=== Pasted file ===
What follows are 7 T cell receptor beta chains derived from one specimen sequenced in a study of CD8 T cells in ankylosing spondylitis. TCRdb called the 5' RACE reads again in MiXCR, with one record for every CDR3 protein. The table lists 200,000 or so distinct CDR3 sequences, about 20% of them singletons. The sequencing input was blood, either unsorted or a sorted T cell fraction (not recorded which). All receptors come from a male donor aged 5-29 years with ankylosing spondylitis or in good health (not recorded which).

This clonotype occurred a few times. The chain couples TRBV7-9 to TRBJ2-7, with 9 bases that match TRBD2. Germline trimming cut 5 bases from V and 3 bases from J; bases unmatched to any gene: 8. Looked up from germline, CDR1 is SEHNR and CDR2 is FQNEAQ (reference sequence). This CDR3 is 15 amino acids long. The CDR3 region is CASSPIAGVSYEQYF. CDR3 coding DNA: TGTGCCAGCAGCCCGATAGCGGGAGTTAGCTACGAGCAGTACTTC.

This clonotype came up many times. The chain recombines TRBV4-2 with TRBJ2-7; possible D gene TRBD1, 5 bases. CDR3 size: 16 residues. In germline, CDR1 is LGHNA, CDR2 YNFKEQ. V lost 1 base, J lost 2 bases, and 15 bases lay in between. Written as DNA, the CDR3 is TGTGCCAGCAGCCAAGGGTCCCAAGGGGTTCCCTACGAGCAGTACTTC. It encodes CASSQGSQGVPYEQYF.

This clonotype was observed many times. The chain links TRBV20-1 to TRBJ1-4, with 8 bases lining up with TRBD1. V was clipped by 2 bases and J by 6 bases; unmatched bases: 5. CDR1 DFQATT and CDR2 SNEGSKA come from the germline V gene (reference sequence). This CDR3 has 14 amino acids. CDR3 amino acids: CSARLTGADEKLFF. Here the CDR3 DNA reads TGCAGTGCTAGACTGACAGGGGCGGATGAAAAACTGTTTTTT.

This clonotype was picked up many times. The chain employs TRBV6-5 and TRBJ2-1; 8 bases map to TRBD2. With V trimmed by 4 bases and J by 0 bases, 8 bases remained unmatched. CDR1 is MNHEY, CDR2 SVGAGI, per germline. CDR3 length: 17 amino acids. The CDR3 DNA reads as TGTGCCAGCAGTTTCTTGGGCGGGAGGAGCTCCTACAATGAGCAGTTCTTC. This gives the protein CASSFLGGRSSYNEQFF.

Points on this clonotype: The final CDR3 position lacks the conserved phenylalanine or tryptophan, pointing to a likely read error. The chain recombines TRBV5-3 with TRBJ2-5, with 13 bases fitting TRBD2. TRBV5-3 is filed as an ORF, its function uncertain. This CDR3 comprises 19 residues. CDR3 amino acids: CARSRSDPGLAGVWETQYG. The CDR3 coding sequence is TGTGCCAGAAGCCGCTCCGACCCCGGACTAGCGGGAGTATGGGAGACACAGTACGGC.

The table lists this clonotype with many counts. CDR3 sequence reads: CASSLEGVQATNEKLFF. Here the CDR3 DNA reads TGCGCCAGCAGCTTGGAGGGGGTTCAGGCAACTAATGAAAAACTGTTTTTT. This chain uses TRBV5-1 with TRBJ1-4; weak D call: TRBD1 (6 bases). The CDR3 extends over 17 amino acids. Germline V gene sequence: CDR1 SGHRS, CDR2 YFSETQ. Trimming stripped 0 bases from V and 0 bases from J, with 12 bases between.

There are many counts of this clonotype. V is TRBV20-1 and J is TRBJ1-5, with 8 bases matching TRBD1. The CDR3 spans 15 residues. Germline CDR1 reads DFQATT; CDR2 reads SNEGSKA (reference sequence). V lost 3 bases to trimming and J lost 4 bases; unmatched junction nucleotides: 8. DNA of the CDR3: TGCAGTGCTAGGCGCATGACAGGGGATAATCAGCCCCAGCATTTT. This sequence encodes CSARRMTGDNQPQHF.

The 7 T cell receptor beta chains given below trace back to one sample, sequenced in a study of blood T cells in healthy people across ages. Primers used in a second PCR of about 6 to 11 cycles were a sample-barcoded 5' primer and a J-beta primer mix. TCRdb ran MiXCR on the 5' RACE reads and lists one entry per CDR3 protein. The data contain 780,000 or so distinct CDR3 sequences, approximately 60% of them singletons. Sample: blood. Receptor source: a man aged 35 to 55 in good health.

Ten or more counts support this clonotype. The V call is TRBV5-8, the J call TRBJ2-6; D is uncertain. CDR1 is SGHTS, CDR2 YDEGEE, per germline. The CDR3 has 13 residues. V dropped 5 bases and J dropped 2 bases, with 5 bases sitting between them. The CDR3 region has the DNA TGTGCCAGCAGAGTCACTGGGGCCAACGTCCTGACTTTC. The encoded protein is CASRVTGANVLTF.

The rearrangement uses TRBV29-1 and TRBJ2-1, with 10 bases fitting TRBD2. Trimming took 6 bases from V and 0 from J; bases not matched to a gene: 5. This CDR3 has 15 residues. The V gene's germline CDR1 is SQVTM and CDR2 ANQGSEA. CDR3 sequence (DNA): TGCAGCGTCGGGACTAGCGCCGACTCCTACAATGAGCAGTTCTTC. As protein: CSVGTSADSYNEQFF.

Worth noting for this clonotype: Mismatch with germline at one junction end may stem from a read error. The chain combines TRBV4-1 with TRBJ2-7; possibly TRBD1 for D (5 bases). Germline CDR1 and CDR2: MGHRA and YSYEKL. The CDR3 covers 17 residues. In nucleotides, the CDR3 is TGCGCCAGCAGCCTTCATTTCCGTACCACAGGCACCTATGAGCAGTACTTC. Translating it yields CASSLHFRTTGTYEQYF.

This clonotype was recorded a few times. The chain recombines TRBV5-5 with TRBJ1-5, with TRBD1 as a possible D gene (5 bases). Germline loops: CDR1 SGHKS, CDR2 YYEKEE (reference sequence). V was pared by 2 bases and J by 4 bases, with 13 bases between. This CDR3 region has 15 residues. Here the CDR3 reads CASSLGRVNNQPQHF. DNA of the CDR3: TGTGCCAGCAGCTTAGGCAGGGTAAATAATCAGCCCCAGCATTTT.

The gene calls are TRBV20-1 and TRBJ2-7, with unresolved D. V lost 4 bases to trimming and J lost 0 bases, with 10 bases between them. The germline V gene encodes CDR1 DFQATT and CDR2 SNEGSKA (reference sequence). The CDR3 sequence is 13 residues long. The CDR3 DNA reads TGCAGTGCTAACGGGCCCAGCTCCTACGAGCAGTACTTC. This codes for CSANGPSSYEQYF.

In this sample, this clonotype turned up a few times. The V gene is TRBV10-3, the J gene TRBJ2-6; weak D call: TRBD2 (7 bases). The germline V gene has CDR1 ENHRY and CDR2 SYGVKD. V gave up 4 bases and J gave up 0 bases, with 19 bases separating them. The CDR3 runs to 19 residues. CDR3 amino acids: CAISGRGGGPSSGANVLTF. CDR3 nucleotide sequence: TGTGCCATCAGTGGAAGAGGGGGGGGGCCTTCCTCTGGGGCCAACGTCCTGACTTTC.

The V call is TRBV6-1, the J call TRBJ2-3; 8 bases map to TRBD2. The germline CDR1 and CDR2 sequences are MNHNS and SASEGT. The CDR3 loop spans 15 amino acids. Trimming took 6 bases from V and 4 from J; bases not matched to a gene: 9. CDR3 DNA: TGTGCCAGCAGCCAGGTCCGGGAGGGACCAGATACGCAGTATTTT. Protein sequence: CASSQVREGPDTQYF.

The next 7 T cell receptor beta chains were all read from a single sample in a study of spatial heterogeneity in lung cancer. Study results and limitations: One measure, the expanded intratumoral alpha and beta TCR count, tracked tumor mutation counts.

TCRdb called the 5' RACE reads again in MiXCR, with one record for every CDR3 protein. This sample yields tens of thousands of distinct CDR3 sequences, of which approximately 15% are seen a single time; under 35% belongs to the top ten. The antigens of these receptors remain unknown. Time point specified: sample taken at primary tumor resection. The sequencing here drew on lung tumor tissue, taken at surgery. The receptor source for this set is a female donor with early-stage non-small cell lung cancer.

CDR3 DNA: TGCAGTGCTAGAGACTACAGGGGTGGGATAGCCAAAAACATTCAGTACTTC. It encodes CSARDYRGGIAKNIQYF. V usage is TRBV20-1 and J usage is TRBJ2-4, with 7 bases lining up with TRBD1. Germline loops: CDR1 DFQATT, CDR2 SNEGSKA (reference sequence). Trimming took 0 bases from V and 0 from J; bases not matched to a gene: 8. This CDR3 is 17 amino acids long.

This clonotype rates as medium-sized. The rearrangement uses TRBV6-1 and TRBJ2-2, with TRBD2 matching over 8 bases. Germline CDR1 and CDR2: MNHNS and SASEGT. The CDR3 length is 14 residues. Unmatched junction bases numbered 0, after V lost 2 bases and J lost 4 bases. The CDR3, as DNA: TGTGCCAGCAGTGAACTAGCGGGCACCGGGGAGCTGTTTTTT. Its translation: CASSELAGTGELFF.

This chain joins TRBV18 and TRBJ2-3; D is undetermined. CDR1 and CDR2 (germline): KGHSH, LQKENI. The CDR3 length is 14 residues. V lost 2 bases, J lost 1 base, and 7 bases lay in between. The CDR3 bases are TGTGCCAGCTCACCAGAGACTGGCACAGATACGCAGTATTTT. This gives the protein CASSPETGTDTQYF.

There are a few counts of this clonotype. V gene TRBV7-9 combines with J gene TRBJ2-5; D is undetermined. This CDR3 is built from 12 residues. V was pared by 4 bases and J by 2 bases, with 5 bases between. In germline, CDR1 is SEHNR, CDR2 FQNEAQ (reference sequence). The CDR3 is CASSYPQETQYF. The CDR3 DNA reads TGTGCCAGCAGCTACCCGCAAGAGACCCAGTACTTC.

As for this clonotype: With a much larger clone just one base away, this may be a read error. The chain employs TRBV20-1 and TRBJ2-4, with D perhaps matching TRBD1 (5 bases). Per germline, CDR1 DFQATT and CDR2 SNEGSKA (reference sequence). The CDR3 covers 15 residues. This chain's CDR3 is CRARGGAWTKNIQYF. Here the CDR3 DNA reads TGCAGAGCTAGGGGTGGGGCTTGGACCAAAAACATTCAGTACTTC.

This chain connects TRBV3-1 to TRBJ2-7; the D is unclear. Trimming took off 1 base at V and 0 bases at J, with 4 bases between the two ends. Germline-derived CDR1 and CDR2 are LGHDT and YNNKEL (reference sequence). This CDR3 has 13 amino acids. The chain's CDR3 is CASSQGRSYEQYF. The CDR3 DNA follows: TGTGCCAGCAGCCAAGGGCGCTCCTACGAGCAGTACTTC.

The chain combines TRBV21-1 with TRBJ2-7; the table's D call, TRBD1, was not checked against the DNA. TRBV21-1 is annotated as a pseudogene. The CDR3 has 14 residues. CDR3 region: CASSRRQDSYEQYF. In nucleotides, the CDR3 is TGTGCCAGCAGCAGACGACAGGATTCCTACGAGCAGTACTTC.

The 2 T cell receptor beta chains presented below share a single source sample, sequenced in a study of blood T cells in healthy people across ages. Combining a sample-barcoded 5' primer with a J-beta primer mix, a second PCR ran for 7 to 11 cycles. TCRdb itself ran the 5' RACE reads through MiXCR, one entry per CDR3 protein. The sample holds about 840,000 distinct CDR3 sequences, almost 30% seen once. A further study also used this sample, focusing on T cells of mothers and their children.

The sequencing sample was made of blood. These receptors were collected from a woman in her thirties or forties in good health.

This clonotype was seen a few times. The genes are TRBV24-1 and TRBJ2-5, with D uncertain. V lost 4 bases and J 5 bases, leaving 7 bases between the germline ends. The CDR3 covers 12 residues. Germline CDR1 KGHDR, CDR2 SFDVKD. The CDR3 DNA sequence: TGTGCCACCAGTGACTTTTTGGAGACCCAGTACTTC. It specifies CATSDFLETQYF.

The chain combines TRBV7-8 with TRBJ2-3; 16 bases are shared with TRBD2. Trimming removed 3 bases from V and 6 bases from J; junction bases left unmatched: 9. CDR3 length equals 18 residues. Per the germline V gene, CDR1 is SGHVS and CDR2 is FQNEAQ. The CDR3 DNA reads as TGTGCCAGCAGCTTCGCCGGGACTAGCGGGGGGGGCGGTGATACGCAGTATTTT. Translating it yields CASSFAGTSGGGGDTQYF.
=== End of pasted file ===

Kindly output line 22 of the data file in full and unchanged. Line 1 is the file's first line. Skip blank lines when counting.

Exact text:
There are a few counts of this clonotype. V gene TRBV7-9 combines with J gene TRBJ2-5; D is undetermined. This CDR3 is built from 12 residues. V was pared by 4 bases and J by 2 bases, with 5 bases between. In germline, CDR1 is SEHNR, CDR2 FQNEAQ (reference sequence). The CDR3 is CASSYPQETQYF. The CDR3 DNA reads TGTGCCAGCAGCTACCCGCAAGAGACCCAGTACTTC.